It was a wake up call for Darren Jackson. He was called away from his job as a mechanic to receive an urgent phone call in the office.
"Mr. Jackson?"
"Yes."
"This is Mrs. Stanley from your children's school. Are you aware that your children are at home unsupervised?"
"Their mother should be there with them," he answered, doubt beginning to settle in. His wife Deborah had been having difficulty staying off of drugs and had been making some bad choices. Recalling his morning, he realized he'd not seen Deborah before leaving for work. She often got in late and he left for work before the sun came up.
"We called your home Mr. Jackson, and your seven year-old Jared answered the phone. He was trying to make breakfast for his brother. We could hear your baby crying in the background."
"I'll be right there, " he answered.
"Don't go home Mr. Jackson. You need to call Child Welfare Services. They have your children."

This was how Darren Jackson's life changed forever.
"Darren wasn't a bad father," said the CASA case supervisor. "He worked hard but put his trust in a woman who didn't honor her responsibilities as a mother."
The four boys, Matthew, Jared, Nathaniel and James were 8, 7, 5 and 2 years old when the CWS workers showed up at their home and put them into a temporary foster placement. Deborah, once again addicted to methamphetamine, did not oppose Darren's petition for divorce.
But Darren had no idea how to be a single father to four boys while he had to work everyday just to keep the rent and bills paid. As the court proceedings against the parents began, Darren met a man named Gary Philip. Gary told him the judge had appointed him to help the boys through the court system and adjust to life in Foster care. He said he was a CASA volunteer, but Darren didn't know what that meant.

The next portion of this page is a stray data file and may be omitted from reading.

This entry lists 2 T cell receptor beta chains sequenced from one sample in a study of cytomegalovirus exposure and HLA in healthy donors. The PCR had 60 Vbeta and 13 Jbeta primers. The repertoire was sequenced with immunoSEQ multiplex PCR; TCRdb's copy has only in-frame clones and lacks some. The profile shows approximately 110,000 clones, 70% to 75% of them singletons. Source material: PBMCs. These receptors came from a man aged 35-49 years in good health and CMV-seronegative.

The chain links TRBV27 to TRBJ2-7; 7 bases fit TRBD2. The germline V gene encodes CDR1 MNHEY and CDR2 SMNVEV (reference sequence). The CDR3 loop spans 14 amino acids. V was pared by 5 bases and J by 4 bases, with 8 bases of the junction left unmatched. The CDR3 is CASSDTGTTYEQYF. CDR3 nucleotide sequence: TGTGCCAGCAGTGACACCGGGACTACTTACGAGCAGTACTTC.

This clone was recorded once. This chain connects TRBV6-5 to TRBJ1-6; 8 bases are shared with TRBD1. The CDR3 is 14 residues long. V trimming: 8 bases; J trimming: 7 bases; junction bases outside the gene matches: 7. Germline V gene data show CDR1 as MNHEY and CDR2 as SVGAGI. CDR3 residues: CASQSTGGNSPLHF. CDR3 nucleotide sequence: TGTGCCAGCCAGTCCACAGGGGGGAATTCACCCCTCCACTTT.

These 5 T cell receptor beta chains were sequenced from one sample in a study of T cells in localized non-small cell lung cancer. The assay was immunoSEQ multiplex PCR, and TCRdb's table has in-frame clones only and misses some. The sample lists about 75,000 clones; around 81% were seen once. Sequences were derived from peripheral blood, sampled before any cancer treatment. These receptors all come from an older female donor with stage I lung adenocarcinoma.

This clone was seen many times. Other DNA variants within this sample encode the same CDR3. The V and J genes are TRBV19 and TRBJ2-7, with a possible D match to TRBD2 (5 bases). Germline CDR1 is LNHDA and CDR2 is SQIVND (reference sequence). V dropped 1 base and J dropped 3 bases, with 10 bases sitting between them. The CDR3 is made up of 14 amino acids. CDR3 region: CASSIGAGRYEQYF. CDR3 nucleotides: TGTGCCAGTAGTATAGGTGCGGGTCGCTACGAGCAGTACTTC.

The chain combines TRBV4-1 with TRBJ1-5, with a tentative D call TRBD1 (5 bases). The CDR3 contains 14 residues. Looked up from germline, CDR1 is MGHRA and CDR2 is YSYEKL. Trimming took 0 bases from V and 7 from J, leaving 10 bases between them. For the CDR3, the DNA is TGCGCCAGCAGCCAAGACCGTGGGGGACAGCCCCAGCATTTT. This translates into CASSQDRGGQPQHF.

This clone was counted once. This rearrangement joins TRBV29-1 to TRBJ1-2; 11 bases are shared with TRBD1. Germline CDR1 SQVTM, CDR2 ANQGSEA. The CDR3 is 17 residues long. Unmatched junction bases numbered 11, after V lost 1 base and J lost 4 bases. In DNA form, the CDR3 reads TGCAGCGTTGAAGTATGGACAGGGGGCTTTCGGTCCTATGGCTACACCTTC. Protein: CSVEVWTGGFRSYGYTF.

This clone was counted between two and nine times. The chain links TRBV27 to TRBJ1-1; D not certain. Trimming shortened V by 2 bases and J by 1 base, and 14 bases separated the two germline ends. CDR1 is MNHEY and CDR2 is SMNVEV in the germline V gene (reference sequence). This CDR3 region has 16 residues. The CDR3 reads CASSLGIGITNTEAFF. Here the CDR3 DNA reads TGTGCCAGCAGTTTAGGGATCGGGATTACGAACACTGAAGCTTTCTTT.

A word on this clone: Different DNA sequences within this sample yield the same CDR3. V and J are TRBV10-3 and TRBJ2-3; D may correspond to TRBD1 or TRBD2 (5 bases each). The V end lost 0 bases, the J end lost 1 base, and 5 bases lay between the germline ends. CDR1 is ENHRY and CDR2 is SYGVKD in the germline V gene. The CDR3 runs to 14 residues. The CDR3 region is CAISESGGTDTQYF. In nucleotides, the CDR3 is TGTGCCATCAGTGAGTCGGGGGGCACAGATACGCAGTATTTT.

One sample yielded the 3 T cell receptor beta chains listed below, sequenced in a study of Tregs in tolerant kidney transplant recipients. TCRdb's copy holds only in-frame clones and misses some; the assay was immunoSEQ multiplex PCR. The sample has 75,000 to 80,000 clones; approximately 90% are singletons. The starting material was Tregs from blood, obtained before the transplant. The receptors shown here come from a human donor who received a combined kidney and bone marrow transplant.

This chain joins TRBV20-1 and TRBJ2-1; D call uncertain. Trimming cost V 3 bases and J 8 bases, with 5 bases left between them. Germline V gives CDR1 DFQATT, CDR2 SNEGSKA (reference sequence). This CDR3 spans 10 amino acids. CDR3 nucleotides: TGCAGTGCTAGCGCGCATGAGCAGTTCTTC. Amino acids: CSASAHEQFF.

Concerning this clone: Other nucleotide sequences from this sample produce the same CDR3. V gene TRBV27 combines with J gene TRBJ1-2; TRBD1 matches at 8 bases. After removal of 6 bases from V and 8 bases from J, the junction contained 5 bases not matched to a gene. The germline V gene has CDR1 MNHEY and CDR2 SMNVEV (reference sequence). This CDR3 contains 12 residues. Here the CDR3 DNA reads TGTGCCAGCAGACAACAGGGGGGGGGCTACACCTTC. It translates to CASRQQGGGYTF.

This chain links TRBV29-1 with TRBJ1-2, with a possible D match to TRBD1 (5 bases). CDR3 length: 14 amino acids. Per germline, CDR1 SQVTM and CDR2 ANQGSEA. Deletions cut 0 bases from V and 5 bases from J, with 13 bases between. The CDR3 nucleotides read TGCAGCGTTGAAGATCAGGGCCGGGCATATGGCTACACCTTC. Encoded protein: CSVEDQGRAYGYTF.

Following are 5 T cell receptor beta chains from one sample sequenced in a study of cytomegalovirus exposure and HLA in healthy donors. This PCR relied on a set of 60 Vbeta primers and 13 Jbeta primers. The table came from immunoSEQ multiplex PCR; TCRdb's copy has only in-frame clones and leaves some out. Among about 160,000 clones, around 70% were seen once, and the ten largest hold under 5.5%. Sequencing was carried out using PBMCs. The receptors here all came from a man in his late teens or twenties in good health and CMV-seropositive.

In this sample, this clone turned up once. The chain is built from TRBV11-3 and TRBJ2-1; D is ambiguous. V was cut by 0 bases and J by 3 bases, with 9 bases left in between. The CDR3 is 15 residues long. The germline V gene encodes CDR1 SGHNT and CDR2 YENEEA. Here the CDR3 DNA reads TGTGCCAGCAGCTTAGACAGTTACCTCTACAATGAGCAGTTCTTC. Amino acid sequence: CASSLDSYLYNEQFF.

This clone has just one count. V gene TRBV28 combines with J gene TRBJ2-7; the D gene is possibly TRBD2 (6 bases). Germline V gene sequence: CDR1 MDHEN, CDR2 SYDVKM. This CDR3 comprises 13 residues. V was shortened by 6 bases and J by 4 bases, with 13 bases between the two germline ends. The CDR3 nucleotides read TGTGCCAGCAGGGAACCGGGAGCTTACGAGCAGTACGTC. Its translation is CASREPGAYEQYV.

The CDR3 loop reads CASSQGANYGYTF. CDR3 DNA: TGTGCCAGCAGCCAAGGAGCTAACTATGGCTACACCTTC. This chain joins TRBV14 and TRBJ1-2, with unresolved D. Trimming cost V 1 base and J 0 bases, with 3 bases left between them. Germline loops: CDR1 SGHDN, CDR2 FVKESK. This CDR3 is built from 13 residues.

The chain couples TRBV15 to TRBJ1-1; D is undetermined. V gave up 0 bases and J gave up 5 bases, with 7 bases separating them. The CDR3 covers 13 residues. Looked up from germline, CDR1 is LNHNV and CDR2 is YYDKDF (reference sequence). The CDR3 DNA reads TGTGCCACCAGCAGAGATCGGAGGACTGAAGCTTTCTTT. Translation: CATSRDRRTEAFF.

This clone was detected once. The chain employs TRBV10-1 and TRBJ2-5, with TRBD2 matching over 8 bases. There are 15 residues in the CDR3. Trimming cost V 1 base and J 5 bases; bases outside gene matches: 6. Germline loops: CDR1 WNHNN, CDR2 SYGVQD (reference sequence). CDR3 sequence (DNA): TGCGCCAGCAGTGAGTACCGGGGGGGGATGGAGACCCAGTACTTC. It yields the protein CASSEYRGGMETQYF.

Over the next three years Darren found out. Gary didn't judge Darren, but helped him relearn how to live his life. "Gary provided Darren with an excellent life model," said CASA case supervisor. "He sat down with Darren and helped him find the services he needed to begin to learn how to live an entirely different life. He set Darren up on a schedule, helped enroll him in parenting classes, followed-up on him to be certain he attended all his meetings and provided respite care for the boys while their father tried his best to reclaim his life and the boys he loved."

It took nearly three years, but after a court appearance on a cold winter morning, the judge returned all four boys to the care of their father. He had completely reshaped his life. He got the boys, now 11, 10, 8 and 5, dressed and off to school in the morning before work. He arranged care for them after school and got home in time to make sure they were fed, bathed and put to bed.

"Without the help of Gary, it's hard to say how Darren would have done," said the CASA case supervisor. "What we do know is that with his help, Darren, Matthew, Jared, Nathaniel and James all live together in a home filled with love... What Gary did for Darren was simply show him the way and help him to care for the boys while Darren did the real work of reshaping his life. I think a lot of people could benefit from that."